Excuse me, have you seen Raymond and Kan Seng?

Andrew Loh

Almost a month ago, on 17 May, Swiss national Oliver Fricker and his suspected accomplice, Briton Lloyd Dane Alexander, allegedly breached the perimeter fence at the Singapore Mass Rapid Transit (SMRT) Changi Depot.  The two men are alleged to have then spray-painted graffiti on one of the carriages of the trains.

A video of the incident was reportedly posted on Youtube the next day – 18 May – and the online community quickly picked it up and the video went viral on social networking sites like Facebook and Twitter, and also on blogs and forums.

Amazingly, SMRT staff only discovered the act of vandalism two days later – on 19 May – after the act was first committed.

While online Singaporeans and netizens were shocked by the security breach, the SMRT kept its silence. And it continued to do so for the next three weeks. It was only on 8 June that it finally broke its silence on the incident with a press release (click here) which threw up even more questions about SMRT’s operational and security capability.

Many other questions have been raised by Singaporeans, both online and in the mainstream media and I shall not go into them here.

The SMRT’s three-week silence, however, is not what is alarming to me. The total absence of any comments or explanations by the Minister for Transport, Mr Raymond Lim, and the Minister for Home Affairs (MHA), Mr Wong Kan Seng, is what is more disconcerting.

Since the attacks on the World Trade Centre in New York in 2001, the London bombings in 2005, and the escape of terrorist-suspect Mas Selamat Kastari from a Singapore detention centre in 2007, the government here, especially the MHA minister himself, has continually and regularly warned of the threat of terrorism in Singapore.

The government, in a 2003 White Paper on the threat of terrorism, revealed that members of the Jemaah Islamyah terrorist group had planned, as far back as 1997, to bomb Yishun MRT station in the northern part of the island.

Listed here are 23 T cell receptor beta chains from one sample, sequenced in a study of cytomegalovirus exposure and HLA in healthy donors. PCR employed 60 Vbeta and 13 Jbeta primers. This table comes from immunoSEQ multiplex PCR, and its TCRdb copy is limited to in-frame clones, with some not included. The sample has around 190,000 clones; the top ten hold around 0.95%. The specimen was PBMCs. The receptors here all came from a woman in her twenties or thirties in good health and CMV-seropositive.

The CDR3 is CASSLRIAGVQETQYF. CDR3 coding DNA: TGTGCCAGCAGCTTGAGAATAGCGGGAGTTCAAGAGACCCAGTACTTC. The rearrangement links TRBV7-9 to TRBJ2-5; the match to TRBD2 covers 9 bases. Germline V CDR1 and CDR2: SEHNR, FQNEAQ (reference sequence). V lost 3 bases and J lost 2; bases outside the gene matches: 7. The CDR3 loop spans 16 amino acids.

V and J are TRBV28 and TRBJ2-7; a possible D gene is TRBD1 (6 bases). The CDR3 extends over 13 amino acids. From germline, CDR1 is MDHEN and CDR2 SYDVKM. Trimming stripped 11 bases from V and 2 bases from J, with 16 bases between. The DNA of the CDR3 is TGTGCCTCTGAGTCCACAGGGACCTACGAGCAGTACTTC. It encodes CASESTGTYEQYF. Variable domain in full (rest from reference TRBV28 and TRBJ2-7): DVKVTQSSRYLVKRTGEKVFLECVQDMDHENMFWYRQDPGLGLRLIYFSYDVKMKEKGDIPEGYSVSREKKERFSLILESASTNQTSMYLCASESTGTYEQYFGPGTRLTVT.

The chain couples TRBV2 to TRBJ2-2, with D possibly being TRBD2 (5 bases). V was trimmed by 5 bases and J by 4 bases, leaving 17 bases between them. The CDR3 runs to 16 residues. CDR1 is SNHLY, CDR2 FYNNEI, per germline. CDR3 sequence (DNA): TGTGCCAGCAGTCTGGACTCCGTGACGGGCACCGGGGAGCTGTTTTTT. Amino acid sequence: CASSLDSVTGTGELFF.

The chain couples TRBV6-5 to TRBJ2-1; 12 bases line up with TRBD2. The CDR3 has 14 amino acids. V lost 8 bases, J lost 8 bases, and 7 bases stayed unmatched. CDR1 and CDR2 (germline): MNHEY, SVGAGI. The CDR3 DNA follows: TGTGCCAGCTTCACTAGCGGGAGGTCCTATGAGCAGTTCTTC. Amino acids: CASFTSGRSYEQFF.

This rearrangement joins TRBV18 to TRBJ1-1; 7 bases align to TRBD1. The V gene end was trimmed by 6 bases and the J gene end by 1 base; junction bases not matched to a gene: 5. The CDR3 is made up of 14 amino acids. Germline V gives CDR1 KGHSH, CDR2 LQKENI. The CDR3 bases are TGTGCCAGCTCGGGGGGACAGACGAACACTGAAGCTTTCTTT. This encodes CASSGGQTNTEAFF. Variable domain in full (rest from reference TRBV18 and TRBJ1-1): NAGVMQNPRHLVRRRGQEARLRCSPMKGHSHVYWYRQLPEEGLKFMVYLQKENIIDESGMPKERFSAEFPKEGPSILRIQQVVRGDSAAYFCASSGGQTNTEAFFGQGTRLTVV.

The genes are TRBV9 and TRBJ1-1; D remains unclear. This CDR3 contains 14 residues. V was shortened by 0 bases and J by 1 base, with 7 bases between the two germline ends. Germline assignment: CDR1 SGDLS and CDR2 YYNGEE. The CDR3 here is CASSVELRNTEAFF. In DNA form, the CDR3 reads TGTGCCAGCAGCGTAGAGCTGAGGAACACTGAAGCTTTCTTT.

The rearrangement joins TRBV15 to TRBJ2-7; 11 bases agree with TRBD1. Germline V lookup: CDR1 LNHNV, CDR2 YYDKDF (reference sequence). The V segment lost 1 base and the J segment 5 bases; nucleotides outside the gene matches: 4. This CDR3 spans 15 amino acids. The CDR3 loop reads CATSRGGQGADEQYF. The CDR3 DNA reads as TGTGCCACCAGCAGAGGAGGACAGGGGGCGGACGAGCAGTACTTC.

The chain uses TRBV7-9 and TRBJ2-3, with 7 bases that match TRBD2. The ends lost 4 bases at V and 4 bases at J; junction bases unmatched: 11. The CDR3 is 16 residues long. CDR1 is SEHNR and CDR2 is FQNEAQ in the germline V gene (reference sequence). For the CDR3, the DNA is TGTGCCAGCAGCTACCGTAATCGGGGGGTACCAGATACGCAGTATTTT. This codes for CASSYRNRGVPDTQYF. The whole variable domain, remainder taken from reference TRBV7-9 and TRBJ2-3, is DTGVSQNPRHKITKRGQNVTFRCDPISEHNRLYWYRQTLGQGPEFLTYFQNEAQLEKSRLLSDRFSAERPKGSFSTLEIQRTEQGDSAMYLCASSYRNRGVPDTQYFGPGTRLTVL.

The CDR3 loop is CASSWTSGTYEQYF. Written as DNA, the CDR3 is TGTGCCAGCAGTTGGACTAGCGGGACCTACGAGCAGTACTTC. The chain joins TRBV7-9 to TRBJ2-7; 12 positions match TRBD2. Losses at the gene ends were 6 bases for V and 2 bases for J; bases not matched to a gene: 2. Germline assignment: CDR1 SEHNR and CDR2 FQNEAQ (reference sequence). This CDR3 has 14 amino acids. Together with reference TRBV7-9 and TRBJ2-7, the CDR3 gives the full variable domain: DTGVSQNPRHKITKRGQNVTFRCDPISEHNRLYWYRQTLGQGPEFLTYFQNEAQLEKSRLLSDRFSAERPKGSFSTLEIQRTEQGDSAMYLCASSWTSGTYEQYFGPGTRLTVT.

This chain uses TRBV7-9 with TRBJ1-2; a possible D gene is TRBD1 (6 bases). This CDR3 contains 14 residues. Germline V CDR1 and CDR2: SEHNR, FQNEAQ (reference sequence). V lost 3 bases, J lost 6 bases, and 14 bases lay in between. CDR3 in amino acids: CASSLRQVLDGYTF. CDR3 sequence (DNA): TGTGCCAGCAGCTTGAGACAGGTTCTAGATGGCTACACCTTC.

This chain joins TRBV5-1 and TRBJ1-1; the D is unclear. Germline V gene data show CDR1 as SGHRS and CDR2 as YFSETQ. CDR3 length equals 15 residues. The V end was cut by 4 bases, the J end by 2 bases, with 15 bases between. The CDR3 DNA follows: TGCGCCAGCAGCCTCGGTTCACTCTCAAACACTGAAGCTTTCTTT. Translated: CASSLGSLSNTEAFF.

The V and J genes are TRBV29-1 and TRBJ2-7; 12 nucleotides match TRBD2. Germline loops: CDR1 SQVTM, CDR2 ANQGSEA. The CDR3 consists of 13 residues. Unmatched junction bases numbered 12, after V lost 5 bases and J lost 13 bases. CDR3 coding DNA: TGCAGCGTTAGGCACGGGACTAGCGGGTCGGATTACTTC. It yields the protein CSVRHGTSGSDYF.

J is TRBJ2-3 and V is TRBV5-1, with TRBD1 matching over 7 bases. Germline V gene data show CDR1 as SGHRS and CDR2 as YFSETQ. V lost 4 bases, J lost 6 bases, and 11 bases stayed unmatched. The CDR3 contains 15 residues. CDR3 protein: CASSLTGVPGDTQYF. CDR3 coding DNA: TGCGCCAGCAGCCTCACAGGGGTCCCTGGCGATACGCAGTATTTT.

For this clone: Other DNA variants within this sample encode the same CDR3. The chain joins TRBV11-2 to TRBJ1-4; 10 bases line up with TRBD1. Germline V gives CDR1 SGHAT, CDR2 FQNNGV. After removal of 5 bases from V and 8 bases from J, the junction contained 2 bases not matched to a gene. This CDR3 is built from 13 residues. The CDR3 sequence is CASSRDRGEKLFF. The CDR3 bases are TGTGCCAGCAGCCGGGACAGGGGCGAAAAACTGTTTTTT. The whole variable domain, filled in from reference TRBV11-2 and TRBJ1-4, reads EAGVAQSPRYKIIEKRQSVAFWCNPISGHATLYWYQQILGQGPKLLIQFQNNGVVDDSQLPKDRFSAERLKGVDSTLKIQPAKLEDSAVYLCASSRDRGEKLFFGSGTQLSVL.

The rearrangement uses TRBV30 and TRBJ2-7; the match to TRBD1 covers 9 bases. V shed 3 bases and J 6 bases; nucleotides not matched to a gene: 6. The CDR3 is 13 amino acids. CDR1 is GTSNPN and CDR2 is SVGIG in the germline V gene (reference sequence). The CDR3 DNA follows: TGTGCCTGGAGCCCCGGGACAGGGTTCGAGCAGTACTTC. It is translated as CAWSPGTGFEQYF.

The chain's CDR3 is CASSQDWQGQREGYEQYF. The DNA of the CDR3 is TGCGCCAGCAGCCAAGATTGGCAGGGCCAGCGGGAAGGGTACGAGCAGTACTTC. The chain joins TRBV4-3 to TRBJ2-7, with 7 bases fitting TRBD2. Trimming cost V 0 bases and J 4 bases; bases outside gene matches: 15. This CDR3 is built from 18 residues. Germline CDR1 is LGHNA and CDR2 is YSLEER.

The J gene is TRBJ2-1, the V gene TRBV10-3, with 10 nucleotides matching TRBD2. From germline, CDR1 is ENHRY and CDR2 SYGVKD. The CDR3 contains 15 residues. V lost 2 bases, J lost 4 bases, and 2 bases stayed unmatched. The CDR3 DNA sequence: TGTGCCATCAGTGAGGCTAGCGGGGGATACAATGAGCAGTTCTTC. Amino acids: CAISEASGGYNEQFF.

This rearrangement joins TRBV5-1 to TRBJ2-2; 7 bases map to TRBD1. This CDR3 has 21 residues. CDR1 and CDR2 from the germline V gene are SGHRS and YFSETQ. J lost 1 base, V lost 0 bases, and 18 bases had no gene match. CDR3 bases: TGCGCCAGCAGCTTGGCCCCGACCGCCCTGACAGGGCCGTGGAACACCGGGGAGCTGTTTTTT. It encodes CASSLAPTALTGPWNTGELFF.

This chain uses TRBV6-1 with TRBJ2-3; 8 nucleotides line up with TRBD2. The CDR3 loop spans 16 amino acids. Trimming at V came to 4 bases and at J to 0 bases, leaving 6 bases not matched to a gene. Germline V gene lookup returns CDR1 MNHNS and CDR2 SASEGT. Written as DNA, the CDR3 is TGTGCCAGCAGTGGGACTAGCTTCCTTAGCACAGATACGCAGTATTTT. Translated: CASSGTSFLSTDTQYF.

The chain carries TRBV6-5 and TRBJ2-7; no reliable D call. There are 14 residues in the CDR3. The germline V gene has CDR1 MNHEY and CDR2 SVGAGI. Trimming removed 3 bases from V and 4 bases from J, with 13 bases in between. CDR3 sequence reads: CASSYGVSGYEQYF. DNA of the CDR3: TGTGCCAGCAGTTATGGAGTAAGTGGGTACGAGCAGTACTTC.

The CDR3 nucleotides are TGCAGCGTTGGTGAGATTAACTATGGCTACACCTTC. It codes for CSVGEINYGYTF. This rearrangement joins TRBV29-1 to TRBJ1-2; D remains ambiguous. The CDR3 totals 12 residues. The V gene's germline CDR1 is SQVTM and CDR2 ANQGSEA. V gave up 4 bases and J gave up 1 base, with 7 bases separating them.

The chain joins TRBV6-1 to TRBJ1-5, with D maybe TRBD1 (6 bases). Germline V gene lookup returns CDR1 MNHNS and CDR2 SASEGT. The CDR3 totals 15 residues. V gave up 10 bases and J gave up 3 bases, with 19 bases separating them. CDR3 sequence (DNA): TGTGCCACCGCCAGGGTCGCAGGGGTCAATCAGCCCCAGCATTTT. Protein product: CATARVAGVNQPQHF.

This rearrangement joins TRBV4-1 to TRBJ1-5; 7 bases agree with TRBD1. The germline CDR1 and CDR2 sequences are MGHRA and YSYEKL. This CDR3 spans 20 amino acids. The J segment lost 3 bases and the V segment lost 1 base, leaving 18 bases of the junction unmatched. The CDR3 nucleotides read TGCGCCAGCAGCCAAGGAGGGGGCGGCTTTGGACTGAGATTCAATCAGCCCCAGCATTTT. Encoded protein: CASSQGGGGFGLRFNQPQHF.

The SMRT, in its press release about the security breach at Changi Depot, cited the London bombings as one of the reasons why it had beefed up security measures for our public transport system.

Indeed, constant daily announcements on our trains keep commuters on their toes and they are urged to keep a lookout for “suspicious articles” and to report them to SMRT staff. A video of how a would-be terrorist would carry out his plans is also shown in our stations.

Singaporeans can be forgiven if they felt a sense of siege with all these admonitions and incessant reminders.

It is in this context that the breach at Changi Depot should be seen – and why the prolonged silence of the two ministers who would be most alarmed at the security lapse at Changi is unacceptable.

While it may be explained that the ministers would be working behind the scenes to put things right, one would think that reassuring a jittery and concerned public would also be one of the ministers’ top priorities – and that they would do so promptly. After all, millions of Singaporeans use public transport each day.

The two ministers’ absence from the public eye the last three weeks reminds one of the Prime Minister’s silence for the first 11 days after Mas Selamat escaped in 2007 and the PM’s one-month absence after the minibond saga, which affected some 10,000 Singaporean investors, first came to light in 2008.

The Land Transport Authority, which owns Changi Depot, is under the purview of the Ministry of Transport. The minister thus should assume responsibility and assure the public that the security of our public transport system is sound, especially when we are told that it is a target for terrorists.

Keeping silent for such a long time brings into question the transport minister’s leadership in a time of uncertainty for Singaporeans and a trying time for the staff of SMRT.

Domestic security is the domain of the Minister for Home Affairs who has repeatedly reminded Singaporeans of the terrorist threat and of the need to be vigilant. The minister was roundly castigated when Mas Selamat gave his guards the slip and escaped to Malaysia. There were even calls for the minister to resign then.

Now, his leadership in this latest incident is called into question again.

As Minister for Home Affairs, no one is better placed than Mr Wong to assure Singaporeans that the nation’s security has not been compromised and that everything possible is or has been done to make it so, in light of the Changi Depot incident.

It would seem, however, that instead of taking proactive steps to reassure the public, the two ministers by their silence are raising questions about their competence instead.

Isn’t it strange that the government would constantly raise the issue of terrorism and national security but seems to have gotten all silent when a security breach has occurred?

Besides being shocked by the security lapse at Changi, Singaporeans should also be asking: “Where are Raymond Lim and Wong Kan Seng?” And for that matter, where indeed is the Prime Minister, who has not said anything about the incident as well.

Ironically, at the moment it seems Singaporeans are taking the issue of security more seriously than the two ministers are.